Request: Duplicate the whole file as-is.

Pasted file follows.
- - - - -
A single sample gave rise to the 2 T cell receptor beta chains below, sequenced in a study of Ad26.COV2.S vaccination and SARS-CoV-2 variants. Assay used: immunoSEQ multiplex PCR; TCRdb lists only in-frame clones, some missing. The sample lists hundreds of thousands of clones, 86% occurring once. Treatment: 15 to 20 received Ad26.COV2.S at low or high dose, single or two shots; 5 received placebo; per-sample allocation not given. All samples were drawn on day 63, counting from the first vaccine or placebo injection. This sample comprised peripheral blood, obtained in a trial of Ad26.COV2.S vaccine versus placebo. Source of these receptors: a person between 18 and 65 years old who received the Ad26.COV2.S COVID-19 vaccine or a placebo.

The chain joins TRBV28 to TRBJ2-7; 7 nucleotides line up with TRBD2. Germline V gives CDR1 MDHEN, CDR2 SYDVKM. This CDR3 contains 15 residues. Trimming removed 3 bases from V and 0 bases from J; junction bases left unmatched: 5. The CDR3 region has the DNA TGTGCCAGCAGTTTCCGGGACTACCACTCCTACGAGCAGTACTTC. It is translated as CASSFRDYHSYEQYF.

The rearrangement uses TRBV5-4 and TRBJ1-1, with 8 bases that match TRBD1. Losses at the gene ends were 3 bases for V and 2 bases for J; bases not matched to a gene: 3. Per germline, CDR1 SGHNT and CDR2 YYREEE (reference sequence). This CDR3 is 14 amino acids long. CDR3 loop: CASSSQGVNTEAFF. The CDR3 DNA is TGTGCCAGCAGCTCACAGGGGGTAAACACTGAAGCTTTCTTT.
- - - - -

A single sample gave rise to the 2 T cell receptor beta chains below, sequenced in a study of Ad26.COV2.S vaccination and SARS-CoV-2 variants. Assay used: immunoSEQ multiplex PCR; TCRdb lists only in-frame clones, some missing. The sample lists hundreds of thousands of clones, 86% occurring once. Treatment: 15 to 20 received Ad26.COV2.S at low or high dose, single or two shots; 5 received placebo; per-sample allocation not given. All samples were drawn on day 63, counting from the first vaccine or placebo injection. This sample comprised peripheral blood, obtained in a trial of Ad26.COV2.S vaccine versus placebo. Source of these receptors: a person between 18 and 65 years old who received the Ad26.COV2.S COVID-19 vaccine or a placebo.

The chain joins TRBV28 to TRBJ2-7; 7 nucleotides line up with TRBD2. Germline V gives CDR1 MDHEN, CDR2 SYDVKM. This CDR3 contains 15 residues. Trimming removed 3 bases from V and 0 bases from J; junction bases left unmatched: 5. The CDR3 region has the DNA TGTGCCAGCAGTTTCCGGGACTACCACTCCTACGAGCAGTACTTC. It is translated as CASSFRDYHSYEQYF.

The rearrangement uses TRBV5-4 and TRBJ1-1, with 8 bases that match TRBD1. Losses at the gene ends were 3 bases for V and 2 bases for J; bases not matched to a gene: 3. Per germline, CDR1 SGHNT and CDR2 YYREEE (reference sequence). This CDR3 is 14 amino acids long. CDR3 loop: CASSSQGVNTEAFF. The CDR3 DNA is TGTGCCAGCAGCTCACAGGGGGTAAACACTGAAGCTTTCTTT.